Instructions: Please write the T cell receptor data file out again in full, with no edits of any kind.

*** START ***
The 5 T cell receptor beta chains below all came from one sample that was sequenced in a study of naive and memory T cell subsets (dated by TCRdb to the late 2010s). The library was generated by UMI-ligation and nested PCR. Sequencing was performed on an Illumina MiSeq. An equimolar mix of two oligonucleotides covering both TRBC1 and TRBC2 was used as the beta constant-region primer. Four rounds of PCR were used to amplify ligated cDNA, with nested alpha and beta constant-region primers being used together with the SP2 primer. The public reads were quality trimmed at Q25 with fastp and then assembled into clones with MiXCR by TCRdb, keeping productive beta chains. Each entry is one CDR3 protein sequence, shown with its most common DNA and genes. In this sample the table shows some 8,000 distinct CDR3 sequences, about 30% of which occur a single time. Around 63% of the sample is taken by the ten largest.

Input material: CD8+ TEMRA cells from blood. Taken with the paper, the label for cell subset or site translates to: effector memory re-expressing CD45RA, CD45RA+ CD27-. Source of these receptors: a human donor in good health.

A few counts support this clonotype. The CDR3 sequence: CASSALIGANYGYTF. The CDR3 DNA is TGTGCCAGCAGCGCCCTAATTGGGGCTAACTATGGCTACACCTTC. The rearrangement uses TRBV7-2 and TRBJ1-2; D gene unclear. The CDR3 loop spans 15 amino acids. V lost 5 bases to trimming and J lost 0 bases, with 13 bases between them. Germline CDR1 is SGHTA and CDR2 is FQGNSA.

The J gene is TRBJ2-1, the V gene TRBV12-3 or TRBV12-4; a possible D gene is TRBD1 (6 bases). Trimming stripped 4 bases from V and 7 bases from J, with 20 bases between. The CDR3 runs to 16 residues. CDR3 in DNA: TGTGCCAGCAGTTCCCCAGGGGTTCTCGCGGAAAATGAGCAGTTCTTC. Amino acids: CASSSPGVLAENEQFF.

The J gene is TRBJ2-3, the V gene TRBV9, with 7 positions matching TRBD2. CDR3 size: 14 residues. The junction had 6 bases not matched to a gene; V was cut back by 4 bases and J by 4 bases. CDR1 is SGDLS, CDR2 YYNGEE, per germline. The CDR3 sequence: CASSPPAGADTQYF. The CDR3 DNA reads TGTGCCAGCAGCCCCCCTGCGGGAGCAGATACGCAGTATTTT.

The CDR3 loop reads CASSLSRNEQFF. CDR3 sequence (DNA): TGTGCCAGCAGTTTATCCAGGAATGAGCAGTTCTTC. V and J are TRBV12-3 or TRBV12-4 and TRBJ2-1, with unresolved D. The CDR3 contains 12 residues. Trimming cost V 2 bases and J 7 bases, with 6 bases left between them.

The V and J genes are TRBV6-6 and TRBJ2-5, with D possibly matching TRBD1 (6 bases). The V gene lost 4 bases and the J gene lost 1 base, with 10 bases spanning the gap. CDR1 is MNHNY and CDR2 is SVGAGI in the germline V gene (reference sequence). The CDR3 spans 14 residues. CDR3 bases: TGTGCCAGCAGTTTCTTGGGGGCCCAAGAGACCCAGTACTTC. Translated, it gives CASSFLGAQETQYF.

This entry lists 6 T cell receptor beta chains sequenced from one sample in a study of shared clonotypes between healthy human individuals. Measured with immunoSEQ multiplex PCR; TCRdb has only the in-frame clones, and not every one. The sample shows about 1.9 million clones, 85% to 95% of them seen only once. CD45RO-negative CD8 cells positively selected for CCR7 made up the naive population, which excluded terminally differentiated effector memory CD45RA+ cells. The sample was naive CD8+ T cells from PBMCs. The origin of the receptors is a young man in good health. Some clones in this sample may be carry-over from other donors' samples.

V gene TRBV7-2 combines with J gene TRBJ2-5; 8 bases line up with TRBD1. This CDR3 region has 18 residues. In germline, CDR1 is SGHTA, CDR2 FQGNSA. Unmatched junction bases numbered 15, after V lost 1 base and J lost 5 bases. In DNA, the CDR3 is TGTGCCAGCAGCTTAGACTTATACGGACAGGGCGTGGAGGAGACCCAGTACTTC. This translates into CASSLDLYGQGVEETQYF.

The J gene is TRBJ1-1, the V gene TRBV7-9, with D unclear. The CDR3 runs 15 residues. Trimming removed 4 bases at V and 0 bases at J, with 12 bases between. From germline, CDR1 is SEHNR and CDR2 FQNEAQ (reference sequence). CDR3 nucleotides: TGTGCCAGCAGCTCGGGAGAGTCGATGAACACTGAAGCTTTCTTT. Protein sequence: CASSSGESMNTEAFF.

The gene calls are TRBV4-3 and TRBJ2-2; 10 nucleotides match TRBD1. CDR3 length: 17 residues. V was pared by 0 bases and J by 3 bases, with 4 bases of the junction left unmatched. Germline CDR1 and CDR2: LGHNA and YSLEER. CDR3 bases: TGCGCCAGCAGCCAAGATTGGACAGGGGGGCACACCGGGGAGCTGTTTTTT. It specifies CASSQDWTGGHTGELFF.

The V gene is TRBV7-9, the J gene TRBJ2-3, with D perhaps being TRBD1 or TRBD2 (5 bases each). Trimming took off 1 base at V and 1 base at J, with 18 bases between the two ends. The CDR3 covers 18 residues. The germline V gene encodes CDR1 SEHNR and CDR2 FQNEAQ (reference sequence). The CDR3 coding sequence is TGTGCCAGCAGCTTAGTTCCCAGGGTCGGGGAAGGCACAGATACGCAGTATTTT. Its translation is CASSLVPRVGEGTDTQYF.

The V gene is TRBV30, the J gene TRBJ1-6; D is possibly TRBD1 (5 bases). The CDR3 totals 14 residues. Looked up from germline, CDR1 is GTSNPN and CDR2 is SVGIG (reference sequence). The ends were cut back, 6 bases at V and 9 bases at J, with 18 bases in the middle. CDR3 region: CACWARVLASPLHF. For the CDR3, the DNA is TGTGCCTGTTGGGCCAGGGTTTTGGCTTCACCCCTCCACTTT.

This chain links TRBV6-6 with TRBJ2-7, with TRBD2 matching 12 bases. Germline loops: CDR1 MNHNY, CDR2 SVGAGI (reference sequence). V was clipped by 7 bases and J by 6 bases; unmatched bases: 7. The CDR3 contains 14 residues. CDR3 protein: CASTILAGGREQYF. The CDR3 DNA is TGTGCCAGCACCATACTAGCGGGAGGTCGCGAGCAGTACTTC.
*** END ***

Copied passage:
The 5 T cell receptor beta chains below all came from one sample that was sequenced in a study of naive and memory T cell subsets (dated by TCRdb to the late 2010s). The library was generated by UMI-ligation and nested PCR. Sequencing was performed on an Illumina MiSeq. An equimolar mix of two oligonucleotides covering both TRBC1 and TRBC2 was used as the beta constant-region primer. Four rounds of PCR were used to amplify ligated cDNA, with nested alpha and beta constant-region primers being used together with the SP2 primer. The public reads were quality trimmed at Q25 with fastp and then assembled into clones with MiXCR by TCRdb, keeping productive beta chains. Each entry is one CDR3 protein sequence, shown with its most common DNA and genes. In this sample the table shows some 8,000 distinct CDR3 sequences, about 30% of which occur a single time. Around 63% of the sample is taken by the ten largest.

Input material: CD8+ TEMRA cells from blood. Taken with the paper, the label for cell subset or site translates to: effector memory re-expressing CD45RA, CD45RA+ CD27-. Source of these receptors: a human donor in good health.

A few counts support this clonotype. The CDR3 sequence: CASSALIGANYGYTF. The CDR3 DNA is TGTGCCAGCAGCGCCCTAATTGGGGCTAACTATGGCTACACCTTC. The rearrangement uses TRBV7-2 and TRBJ1-2; D gene unclear. The CDR3 loop spans 15 amino acids. V lost 5 bases to trimming and J lost 0 bases, with 13 bases between them. Germline CDR1 is SGHTA and CDR2 is FQGNSA.

The J gene is TRBJ2-1, the V gene TRBV12-3 or TRBV12-4; a possible D gene is TRBD1 (6 bases). Trimming stripped 4 bases from V and 7 bases from J, with 20 bases between. The CDR3 runs to 16 residues. CDR3 in DNA: TGTGCCAGCAGTTCCCCAGGGGTTCTCGCGGAAAATGAGCAGTTCTTC. Amino acids: CASSSPGVLAENEQFF.

The J gene is TRBJ2-3, the V gene TRBV9, with 7 positions matching TRBD2. CDR3 size: 14 residues. The junction had 6 bases not matched to a gene; V was cut back by 4 bases and J by 4 bases. CDR1 is SGDLS, CDR2 YYNGEE, per germline. The CDR3 sequence: CASSPPAGADTQYF. The CDR3 DNA reads TGTGCCAGCAGCCCCCCTGCGGGAGCAGATACGCAGTATTTT.

The CDR3 loop reads CASSLSRNEQFF. CDR3 sequence (DNA): TGTGCCAGCAGTTTATCCAGGAATGAGCAGTTCTTC. V and J are TRBV12-3 or TRBV12-4 and TRBJ2-1, with unresolved D. The CDR3 contains 12 residues. Trimming cost V 2 bases and J 7 bases, with 6 bases left between them.

The V and J genes are TRBV6-6 and TRBJ2-5, with D possibly matching TRBD1 (6 bases). The V gene lost 4 bases and the J gene lost 1 base, with 10 bases spanning the gap. CDR1 is MNHNY and CDR2 is SVGAGI in the germline V gene (reference sequence). The CDR3 spans 14 residues. CDR3 bases: TGTGCCAGCAGTTTCTTGGGGGCCCAAGAGACCCAGTACTTC. Translated, it gives CASSFLGAQETQYF.

This entry lists 6 T cell receptor beta chains sequenced from one sample in a study of shared clonotypes between healthy human individuals. Measured with immunoSEQ multiplex PCR; TCRdb has only the in-frame clones, and not every one. The sample shows about 1.9 million clones, 85% to 95% of them seen only once. CD45RO-negative CD8 cells positively selected for CCR7 made up the naive population, which excluded terminally differentiated effector memory CD45RA+ cells. The sample was naive CD8+ T cells from PBMCs. The origin of the receptors is a young man in good health. Some clones in this sample may be carry-over from other donors' samples.

V gene TRBV7-2 combines with J gene TRBJ2-5; 8 bases line up with TRBD1. This CDR3 region has 18 residues. In germline, CDR1 is SGHTA, CDR2 FQGNSA. Unmatched junction bases numbered 15, after V lost 1 base and J lost 5 bases. In DNA, the CDR3 is TGTGCCAGCAGCTTAGACTTATACGGACAGGGCGTGGAGGAGACCCAGTACTTC. This translates into CASSLDLYGQGVEETQYF.

The J gene is TRBJ1-1, the V gene TRBV7-9, with D unclear. The CDR3 runs 15 residues. Trimming removed 4 bases at V and 0 bases at J, with 12 bases between. From germline, CDR1 is SEHNR and CDR2 FQNEAQ (reference sequence). CDR3 nucleotides: TGTGCCAGCAGCTCGGGAGAGTCGATGAACACTGAAGCTTTCTTT. Protein sequence: CASSSGESMNTEAFF.

The gene calls are TRBV4-3 and TRBJ2-2; 10 nucleotides match TRBD1. CDR3 length: 17 residues. V was pared by 0 bases and J by 3 bases, with 4 bases of the junction left unmatched. Germline CDR1 and CDR2: LGHNA and YSLEER. CDR3 bases: TGCGCCAGCAGCCAAGATTGGACAGGGGGGCACACCGGGGAGCTGTTTTTT. It specifies CASSQDWTGGHTGELFF.

The V gene is TRBV7-9, the J gene TRBJ2-3, with D perhaps being TRBD1 or TRBD2 (5 bases each). Trimming took off 1 base at V and 1 base at J, with 18 bases between the two ends. The CDR3 covers 18 residues. The germline V gene encodes CDR1 SEHNR and CDR2 FQNEAQ (reference sequence). The CDR3 coding sequence is TGTGCCAGCAGCTTAGTTCCCAGGGTCGGGGAAGGCACAGATACGCAGTATTTT. Its translation is CASSLVPRVGEGTDTQYF.

The V gene is TRBV30, the J gene TRBJ1-6; D is possibly TRBD1 (5 bases). The CDR3 totals 14 residues. Looked up from germline, CDR1 is GTSNPN and CDR2 is SVGIG (reference sequence). The ends were cut back, 6 bases at V and 9 bases at J, with 18 bases in the middle. CDR3 region: CACWARVLASPLHF. For the CDR3, the DNA is TGTGCCTGTTGGGCCAGGGTTTTGGCTTCACCCCTCCACTTT.

This chain links TRBV6-6 with TRBJ2-7, with TRBD2 matching 12 bases. Germline loops: CDR1 MNHNY, CDR2 SVGAGI (reference sequence). V was clipped by 7 bases and J by 6 bases; unmatched bases: 7. The CDR3 contains 14 residues. CDR3 protein: CASTILAGGREQYF. The CDR3 DNA is TGTGCCAGCACCATACTAGCGGGAGGTCGCGAGCAGTACTTC.